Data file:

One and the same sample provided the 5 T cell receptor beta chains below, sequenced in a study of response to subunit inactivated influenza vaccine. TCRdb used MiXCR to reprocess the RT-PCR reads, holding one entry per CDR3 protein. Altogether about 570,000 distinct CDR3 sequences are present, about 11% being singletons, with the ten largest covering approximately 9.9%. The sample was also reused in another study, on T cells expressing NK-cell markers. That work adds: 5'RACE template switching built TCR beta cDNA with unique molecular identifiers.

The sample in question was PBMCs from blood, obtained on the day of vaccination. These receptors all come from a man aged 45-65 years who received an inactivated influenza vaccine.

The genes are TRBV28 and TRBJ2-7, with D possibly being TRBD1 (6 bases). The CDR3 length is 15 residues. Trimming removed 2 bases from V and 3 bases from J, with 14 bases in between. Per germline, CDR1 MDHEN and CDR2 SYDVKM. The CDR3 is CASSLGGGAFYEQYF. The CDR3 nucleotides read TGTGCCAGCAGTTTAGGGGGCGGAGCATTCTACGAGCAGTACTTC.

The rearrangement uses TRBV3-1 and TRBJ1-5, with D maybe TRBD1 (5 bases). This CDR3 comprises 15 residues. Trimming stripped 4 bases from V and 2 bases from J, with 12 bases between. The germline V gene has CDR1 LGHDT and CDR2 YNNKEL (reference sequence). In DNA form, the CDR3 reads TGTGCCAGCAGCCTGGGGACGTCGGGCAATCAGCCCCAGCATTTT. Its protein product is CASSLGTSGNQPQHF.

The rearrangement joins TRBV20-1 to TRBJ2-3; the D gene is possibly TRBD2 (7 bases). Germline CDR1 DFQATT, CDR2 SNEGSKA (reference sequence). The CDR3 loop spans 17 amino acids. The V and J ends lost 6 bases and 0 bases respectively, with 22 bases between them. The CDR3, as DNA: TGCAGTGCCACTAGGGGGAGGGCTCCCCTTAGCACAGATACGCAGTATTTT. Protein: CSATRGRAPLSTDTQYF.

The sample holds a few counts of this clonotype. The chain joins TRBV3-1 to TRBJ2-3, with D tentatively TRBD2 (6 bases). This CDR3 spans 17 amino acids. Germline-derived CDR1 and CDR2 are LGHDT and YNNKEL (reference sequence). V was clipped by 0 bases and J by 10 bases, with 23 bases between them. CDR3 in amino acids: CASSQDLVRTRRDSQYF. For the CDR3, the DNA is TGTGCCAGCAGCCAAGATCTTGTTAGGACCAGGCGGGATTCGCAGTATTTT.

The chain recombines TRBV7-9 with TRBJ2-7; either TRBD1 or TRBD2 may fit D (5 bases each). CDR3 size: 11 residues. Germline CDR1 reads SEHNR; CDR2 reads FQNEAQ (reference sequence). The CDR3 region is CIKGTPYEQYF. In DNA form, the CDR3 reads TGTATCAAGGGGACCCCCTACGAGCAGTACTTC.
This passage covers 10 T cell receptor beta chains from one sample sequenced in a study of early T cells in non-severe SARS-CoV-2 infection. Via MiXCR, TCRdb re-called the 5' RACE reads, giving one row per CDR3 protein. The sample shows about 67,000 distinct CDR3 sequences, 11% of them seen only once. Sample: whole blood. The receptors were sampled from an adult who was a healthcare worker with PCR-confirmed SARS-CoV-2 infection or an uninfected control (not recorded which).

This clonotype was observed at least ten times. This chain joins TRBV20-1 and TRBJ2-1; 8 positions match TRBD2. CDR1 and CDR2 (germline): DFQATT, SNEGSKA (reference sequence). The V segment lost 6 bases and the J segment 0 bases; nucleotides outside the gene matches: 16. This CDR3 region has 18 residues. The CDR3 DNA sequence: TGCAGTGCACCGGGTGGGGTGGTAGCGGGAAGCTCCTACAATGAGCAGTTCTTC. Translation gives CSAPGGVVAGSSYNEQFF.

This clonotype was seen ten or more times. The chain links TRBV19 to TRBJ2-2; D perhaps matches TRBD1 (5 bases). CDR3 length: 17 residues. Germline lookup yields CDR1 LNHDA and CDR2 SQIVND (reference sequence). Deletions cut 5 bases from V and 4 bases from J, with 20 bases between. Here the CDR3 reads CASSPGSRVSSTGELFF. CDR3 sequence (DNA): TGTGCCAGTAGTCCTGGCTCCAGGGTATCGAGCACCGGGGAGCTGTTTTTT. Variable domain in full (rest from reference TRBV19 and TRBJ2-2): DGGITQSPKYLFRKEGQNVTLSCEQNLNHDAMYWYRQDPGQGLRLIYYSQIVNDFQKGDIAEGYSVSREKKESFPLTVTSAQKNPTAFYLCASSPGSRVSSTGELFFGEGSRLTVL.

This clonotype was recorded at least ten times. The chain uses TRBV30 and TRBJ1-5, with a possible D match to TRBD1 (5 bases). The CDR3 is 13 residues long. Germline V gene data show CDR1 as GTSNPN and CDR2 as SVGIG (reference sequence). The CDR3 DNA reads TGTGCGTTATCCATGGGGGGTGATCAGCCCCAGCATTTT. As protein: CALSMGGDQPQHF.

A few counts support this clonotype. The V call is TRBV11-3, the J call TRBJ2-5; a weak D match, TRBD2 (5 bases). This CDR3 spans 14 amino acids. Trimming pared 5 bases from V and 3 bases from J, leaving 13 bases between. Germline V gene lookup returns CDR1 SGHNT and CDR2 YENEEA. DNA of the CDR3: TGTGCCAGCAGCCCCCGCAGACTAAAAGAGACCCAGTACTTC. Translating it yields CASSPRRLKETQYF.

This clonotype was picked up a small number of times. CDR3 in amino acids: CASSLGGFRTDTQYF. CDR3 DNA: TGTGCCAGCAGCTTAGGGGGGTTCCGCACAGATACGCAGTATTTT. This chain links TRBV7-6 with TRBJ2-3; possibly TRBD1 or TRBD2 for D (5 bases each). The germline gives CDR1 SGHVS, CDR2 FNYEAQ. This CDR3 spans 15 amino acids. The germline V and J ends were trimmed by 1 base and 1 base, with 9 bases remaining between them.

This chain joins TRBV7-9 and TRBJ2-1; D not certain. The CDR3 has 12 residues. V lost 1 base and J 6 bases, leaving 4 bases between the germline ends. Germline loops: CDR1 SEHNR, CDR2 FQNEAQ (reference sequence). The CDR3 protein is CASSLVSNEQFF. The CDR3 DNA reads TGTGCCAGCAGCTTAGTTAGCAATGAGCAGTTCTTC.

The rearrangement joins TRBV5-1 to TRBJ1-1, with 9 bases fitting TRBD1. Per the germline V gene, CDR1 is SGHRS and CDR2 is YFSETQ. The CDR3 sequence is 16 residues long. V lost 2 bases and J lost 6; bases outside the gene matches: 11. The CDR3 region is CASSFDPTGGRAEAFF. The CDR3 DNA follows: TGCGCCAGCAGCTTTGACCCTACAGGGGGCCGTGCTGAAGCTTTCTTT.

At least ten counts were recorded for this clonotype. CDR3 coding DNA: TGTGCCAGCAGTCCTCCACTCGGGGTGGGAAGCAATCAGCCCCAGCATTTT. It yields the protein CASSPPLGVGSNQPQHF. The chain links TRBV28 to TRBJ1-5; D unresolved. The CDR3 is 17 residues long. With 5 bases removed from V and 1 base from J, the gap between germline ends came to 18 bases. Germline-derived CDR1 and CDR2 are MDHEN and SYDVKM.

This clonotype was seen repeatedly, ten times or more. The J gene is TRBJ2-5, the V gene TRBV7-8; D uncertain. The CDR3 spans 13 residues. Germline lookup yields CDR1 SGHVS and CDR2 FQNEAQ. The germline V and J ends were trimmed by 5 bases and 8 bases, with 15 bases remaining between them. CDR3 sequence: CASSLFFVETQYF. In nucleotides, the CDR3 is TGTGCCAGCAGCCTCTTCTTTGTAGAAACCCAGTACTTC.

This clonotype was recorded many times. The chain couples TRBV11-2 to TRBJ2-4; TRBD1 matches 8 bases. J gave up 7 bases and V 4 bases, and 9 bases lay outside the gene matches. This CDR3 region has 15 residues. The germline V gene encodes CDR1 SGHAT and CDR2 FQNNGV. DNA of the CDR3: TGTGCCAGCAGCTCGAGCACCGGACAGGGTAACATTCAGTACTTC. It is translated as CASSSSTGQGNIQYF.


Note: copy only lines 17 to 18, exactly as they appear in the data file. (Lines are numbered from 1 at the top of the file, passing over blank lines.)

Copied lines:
This clonotype was seen repeatedly, ten times or more. The J gene is TRBJ2-5, the V gene TRBV7-8; D uncertain. The CDR3 spans 13 residues. Germline lookup yields CDR1 SGHVS and CDR2 FQNEAQ. The germline V and J ends were trimmed by 5 bases and 8 bases, with 15 bases remaining between them. CDR3 sequence: CASSLFFVETQYF. In nucleotides, the CDR3 is TGTGCCAGCAGCCTCTTCTTTGTAGAAACCCAGTACTTC.

This clonotype was recorded many times. The chain couples TRBV11-2 to TRBJ2-4; TRBD1 matches 8 bases. J gave up 7 bases and V 4 bases, and 9 bases lay outside the gene matches. This CDR3 region has 15 residues. The germline V gene encodes CDR1 SGHAT and CDR2 FQNNGV. DNA of the CDR3: TGTGCCAGCAGCTCGAGCACCGGACAGGGTAACATTCAGTACTTC. It is translated as CASSSSTGQGNIQYF.